You are on page 1of 29

Paper Reference(s

)

6683

Edexcel GCE
Statistics S1 Advanced Subsidiary
Specimen Paper Time: 1 hour 30 minutes
Materials required for examination Answer Book (AB16) Mathematical Formulae (Lilac) Graph Paper (ASG2) Items included with question papers Nil

Candidates may use any calculator EXCEPT those with the facility for symbolic algebra, differentiation and/or integration. Thus candidates may NOT use calculators such as the Texas Instruments TI 89, TI 92, Casio CFX 9970G, Hewlett Packard HP 48G.

Instructions to Candidates In the boxes on the answer book, write the name of the examining body (Edexcel), your centre number, candidate number, the unit title (Statistics S1), the paper reference (6683), your surname, other name and signature. When a calculator is used, the answer should be given to an appropriate degree of accuracy. Information for Candidates A booklet ‘Mathematical Formulae and Statistical Tables’ is provided. Full marks may be obtained for answers to ALL questions. This paper has eight questions. Advice to Candidates You must ensure that your answers to parts of questions are clearly labelled. You must show sufficient working to make your methods clear to the Examiner. Answers without working may gain no credit.

This publication may only be reproduced in accordance with London Qualifications Limited copyright policy. Edexcel Foundation is a registered charity. © 2003 London Qualifications Limited

1.

(a) Explain what you understand by a statistical model. (2) (b) Write down a random variable which could be modelled by (i) a discrete uniform distribution, (ii) a normal distribution. (2)

2.

A group of students believes that the time taken to travel to college, T minutes, can be assumed to be normally distributed. Within the college 5% of students take at least 55 minutes to travel to college and 0.1% take less than 10 minutes. Find the mean and standard deviation of T. (9)

3.

The discrete random variable X has probability function ìkx, x = 1, 2, 3, 4, 5, P( X = x ) = í î 0, otherwise. 1 (a) Show that k = . 15 (3) Find the value of (b) E(2X + 3), (5) (c) Var(2X - 4). (6)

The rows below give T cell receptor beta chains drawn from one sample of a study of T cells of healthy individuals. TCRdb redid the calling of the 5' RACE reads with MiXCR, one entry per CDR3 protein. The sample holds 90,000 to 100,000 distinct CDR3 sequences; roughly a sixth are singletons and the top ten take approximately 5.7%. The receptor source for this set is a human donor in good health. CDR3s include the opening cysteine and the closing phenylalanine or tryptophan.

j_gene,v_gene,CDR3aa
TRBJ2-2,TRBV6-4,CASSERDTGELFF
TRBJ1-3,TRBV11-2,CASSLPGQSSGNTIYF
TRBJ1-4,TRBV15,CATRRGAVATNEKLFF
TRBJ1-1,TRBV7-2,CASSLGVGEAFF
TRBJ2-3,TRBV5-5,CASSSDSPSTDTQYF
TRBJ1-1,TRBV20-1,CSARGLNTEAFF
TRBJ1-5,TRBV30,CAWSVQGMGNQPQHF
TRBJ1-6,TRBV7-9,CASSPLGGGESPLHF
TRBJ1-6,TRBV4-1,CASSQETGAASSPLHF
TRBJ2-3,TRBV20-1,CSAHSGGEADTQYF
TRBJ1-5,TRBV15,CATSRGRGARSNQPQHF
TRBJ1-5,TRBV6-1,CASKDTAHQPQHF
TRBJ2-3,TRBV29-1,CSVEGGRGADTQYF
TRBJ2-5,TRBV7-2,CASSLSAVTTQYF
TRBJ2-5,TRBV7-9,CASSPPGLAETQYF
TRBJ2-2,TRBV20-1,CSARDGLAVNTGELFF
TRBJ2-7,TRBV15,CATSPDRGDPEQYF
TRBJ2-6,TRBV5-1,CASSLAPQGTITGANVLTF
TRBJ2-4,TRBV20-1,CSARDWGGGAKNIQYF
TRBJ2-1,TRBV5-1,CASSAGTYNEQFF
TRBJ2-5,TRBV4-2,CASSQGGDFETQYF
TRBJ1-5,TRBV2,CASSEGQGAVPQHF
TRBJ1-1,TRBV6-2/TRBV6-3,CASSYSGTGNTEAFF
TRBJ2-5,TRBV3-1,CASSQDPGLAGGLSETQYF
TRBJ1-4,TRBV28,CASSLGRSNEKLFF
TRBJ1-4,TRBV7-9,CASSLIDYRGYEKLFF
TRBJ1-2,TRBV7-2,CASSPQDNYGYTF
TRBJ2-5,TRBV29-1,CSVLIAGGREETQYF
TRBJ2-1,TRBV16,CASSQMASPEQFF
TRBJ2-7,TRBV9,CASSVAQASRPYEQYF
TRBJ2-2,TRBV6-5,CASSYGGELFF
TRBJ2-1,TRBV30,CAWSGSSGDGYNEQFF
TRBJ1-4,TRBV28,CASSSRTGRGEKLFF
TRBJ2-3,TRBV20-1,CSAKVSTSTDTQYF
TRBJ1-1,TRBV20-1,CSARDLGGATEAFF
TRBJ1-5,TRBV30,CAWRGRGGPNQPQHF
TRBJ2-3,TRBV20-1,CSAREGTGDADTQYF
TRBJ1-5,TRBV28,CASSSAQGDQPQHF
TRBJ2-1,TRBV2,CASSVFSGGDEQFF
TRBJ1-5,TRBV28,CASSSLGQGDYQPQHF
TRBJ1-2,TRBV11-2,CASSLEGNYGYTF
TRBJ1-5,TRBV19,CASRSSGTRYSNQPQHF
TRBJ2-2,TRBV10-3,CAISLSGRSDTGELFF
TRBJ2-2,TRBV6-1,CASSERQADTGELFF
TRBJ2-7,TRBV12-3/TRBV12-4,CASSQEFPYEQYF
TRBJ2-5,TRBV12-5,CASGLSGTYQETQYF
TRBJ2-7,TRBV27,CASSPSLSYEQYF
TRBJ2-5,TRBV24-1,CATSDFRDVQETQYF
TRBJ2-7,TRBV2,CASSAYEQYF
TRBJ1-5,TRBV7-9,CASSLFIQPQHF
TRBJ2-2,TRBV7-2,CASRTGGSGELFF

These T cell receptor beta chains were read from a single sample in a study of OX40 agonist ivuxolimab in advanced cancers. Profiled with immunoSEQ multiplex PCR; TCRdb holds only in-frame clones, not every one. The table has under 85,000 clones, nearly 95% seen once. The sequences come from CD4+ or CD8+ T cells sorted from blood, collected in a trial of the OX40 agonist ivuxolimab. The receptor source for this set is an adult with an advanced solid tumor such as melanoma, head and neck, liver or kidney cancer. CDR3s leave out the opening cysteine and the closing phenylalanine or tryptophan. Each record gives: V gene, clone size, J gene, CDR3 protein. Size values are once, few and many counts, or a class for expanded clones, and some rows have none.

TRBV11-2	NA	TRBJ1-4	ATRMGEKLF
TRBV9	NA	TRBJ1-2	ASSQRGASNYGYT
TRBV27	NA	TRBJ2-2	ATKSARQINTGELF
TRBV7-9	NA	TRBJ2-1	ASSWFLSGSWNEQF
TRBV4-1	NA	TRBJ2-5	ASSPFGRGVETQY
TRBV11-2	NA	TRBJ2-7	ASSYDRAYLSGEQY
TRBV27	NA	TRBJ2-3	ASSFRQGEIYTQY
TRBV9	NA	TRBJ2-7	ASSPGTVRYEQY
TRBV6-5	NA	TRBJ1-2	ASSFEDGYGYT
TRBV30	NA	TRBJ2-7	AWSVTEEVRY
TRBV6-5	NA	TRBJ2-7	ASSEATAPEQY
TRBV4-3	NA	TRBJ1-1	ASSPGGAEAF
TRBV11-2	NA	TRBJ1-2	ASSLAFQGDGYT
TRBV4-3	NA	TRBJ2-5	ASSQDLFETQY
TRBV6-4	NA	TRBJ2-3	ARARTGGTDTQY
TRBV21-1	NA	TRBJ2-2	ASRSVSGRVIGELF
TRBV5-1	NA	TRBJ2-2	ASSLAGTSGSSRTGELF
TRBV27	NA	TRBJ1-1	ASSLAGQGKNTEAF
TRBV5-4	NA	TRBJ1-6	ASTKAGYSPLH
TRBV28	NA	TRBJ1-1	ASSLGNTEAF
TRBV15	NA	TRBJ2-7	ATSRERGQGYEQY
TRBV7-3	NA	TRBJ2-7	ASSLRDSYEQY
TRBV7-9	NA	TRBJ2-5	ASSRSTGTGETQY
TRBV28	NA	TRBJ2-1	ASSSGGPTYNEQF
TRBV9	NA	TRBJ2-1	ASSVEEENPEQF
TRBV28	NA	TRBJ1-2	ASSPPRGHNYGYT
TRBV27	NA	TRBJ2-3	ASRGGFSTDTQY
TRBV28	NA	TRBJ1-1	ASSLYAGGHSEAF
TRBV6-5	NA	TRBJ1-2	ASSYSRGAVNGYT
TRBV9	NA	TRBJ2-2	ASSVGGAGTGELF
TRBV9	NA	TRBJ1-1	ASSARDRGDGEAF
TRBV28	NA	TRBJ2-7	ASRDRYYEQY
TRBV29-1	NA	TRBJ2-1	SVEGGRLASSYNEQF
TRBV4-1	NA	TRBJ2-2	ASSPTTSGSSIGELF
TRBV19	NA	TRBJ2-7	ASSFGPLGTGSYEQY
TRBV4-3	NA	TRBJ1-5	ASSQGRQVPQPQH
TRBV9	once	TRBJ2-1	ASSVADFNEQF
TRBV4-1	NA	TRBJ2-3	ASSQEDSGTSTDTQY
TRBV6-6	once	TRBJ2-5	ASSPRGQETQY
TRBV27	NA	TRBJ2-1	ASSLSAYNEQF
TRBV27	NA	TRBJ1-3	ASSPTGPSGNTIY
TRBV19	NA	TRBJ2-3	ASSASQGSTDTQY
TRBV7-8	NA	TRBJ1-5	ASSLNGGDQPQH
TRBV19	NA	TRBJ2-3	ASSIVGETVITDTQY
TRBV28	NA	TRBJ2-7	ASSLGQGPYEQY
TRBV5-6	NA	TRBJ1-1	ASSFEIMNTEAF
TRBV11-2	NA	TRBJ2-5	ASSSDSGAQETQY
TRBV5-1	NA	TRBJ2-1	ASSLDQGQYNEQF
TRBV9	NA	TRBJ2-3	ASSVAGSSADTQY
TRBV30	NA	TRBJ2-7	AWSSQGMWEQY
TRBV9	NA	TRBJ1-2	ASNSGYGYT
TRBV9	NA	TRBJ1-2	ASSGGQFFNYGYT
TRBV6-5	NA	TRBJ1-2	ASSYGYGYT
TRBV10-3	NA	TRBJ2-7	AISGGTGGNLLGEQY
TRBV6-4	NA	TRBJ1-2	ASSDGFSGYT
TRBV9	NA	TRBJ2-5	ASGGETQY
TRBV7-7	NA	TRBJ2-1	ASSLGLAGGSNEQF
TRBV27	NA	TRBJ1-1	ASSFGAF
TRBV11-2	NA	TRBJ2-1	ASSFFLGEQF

2

s revolutions per minute. are collected. h hours. For convenience the data are coded so that x = s – 20 and y = h – 100 and the following summations obtained. Sxy = 484. (2) Estimate the life of a drill revolving at 30 revolutions per minute. 15 pairs of observations relating to speed. Sy 2 = 22441. (a) Find the equation of the regression line of h on s.4. Sx 2 = 2413. Over several months. but in general the higher the speed the sooner the drill needs to be replaced. Sy = 391. (2) 3 . Sx = 143. A drilling machine can run at various speeds. and life of drill. (10) (b) Interpret the slope of your regression line.

(a) Explain briefly the advantages and disadvantages of using the quartiles to summarise a set of data. An outlier is an observation that falls either 1. (c) Draw a box plot for School B. The three quartiles were 17. A and B. (4) Q . The data for School A are summarised in Diagram 1. the least distance travelled was 3 km and the longest distance travelled was 55 km. Diagram 1 School A 0 10 20 30 40 50 60 Distance in kilometres For School B. travelled to school by the teachers in two schools. 24 and 31 respectively.5 ´ (interquartile range) above the upper quartile or 1. in the same town were recorded.5 ´ (interquartile range) below the lower quartile. (5) (d) Compare and contrast the two box plots.5. (4) (b) Describe the main features and uses of a box plot. (3) The distances. in kilometres.

(3) Two married couples are chosen at random. is . (e) Find the probability that only one of the two husbands and only one of the two wives have degrees. (6) END 5 . 24 (2) (b) Draw a Venn diagram to represent these data. (2) (d) neither of them has a degree. the probability that the husband has 3 1 and the probability that the wife has a degree is . (5) Find the probability that (c) only one of them has a degree. (a) Show that the probability that both of them have degrees is 11 . The probability that the a degree is 5 2 11 husband has a degree. For any married couple who are members of a tennis club. 12 A married couple is chosen at random. given that the wife has a degree.6.